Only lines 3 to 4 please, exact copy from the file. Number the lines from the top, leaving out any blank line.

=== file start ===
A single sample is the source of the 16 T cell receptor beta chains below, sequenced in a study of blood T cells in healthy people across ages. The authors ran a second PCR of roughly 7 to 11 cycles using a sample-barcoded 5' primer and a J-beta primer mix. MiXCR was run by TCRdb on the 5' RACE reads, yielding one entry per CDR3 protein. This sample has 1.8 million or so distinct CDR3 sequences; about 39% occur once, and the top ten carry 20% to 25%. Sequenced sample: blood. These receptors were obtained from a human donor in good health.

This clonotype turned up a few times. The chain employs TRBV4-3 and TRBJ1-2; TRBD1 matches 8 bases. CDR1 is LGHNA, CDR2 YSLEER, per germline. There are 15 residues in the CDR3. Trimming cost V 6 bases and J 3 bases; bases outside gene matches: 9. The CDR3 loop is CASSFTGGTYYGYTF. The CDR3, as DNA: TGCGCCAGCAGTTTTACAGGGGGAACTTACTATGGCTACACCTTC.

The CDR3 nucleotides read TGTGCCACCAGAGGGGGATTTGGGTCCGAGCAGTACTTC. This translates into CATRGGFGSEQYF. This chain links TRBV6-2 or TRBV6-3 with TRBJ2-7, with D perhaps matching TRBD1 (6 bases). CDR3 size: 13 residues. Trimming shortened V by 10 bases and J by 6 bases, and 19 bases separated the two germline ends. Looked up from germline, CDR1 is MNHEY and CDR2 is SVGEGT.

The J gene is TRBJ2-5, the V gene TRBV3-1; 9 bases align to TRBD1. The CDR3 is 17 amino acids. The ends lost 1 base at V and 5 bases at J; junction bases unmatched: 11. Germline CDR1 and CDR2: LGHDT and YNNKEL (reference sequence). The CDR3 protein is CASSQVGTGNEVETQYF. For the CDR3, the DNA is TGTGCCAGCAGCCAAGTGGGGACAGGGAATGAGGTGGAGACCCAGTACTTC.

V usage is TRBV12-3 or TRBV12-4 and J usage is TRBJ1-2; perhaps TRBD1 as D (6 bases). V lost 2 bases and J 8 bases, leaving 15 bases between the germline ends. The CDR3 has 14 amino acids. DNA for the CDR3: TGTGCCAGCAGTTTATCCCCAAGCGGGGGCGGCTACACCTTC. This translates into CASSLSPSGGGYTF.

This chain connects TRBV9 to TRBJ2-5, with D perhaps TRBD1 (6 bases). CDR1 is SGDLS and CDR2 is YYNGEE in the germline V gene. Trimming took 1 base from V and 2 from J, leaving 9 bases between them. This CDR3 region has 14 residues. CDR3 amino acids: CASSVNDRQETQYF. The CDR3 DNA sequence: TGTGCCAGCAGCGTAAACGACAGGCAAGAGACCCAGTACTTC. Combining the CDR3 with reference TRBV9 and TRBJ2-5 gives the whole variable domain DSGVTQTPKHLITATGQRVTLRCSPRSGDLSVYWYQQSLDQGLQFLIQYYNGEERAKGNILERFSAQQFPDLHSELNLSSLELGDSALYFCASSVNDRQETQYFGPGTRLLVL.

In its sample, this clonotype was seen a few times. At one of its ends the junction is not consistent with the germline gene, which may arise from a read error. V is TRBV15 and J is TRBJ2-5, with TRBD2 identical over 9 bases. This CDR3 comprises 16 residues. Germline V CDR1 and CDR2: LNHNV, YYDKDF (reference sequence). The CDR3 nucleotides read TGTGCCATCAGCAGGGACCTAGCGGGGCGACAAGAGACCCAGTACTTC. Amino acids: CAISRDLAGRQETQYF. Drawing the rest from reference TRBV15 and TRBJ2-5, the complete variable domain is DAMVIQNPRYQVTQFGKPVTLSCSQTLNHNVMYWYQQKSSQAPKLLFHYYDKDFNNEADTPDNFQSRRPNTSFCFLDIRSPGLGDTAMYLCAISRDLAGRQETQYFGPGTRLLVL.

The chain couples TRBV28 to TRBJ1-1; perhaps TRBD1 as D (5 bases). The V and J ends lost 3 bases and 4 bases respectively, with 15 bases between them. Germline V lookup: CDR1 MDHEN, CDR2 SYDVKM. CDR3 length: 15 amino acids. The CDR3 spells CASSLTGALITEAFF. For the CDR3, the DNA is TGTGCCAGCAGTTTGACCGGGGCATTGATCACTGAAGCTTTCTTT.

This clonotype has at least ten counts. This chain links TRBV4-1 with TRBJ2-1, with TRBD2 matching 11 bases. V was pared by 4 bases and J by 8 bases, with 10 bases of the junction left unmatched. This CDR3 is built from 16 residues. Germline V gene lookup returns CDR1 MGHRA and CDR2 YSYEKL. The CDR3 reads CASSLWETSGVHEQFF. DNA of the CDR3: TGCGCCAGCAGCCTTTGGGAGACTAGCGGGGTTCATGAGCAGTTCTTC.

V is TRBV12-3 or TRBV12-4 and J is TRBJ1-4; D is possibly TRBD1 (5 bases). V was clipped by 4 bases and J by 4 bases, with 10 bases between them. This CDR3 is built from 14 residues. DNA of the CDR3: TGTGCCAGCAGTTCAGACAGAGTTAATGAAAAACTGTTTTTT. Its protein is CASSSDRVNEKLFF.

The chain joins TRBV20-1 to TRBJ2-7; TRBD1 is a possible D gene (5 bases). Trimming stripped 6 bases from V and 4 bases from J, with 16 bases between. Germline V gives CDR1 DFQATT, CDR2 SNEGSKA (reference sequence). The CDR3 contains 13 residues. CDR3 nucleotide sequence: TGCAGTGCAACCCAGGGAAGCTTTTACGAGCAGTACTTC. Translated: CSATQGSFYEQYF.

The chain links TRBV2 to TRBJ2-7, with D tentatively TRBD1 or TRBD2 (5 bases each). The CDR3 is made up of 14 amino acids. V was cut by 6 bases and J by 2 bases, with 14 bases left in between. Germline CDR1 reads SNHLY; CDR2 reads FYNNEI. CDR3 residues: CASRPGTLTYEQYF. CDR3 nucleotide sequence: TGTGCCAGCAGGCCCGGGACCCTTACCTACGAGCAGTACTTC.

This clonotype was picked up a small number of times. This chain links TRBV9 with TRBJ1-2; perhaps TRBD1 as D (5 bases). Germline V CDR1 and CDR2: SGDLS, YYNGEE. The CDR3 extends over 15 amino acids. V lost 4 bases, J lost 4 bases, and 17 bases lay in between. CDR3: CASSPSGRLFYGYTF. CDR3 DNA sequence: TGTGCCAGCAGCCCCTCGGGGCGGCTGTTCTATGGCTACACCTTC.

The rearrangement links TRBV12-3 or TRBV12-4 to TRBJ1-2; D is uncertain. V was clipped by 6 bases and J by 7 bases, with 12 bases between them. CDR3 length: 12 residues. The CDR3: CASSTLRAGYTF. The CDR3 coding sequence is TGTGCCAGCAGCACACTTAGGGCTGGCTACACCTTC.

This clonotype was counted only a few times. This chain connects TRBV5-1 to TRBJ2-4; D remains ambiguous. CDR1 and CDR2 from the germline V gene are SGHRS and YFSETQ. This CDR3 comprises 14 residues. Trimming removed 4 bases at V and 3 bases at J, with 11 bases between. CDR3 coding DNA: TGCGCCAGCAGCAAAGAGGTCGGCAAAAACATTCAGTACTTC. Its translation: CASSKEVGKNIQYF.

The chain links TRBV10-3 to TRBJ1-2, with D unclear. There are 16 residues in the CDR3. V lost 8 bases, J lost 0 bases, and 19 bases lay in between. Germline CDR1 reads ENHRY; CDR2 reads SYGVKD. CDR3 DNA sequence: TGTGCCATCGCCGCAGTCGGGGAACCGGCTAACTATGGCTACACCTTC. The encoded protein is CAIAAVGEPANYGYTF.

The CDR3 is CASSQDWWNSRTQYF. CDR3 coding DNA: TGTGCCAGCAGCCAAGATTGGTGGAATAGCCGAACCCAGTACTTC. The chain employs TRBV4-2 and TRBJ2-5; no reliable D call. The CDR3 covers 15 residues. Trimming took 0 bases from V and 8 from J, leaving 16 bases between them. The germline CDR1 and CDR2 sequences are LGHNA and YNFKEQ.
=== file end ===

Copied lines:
The CDR3 nucleotides read TGTGCCACCAGAGGGGGATTTGGGTCCGAGCAGTACTTC. This translates into CATRGGFGSEQYF. This chain links TRBV6-2 or TRBV6-3 with TRBJ2-7, with D perhaps matching TRBD1 (6 bases). CDR3 size: 13 residues. Trimming shortened V by 10 bases and J by 6 bases, and 19 bases separated the two germline ends. Looked up from germline, CDR1 is MNHEY and CDR2 is SVGEGT.

The J gene is TRBJ2-5, the V gene TRBV3-1; 9 bases align to TRBD1. The CDR3 is 17 amino acids. The ends lost 1 base at V and 5 bases at J; junction bases unmatched: 11. Germline CDR1 and CDR2: LGHDT and YNNKEL (reference sequence). The CDR3 protein is CASSQVGTGNEVETQYF. For the CDR3, the DNA is TGTGCCAGCAGCCAAGTGGGGACAGGGAATGAGGTGGAGACCCAGTACTTC.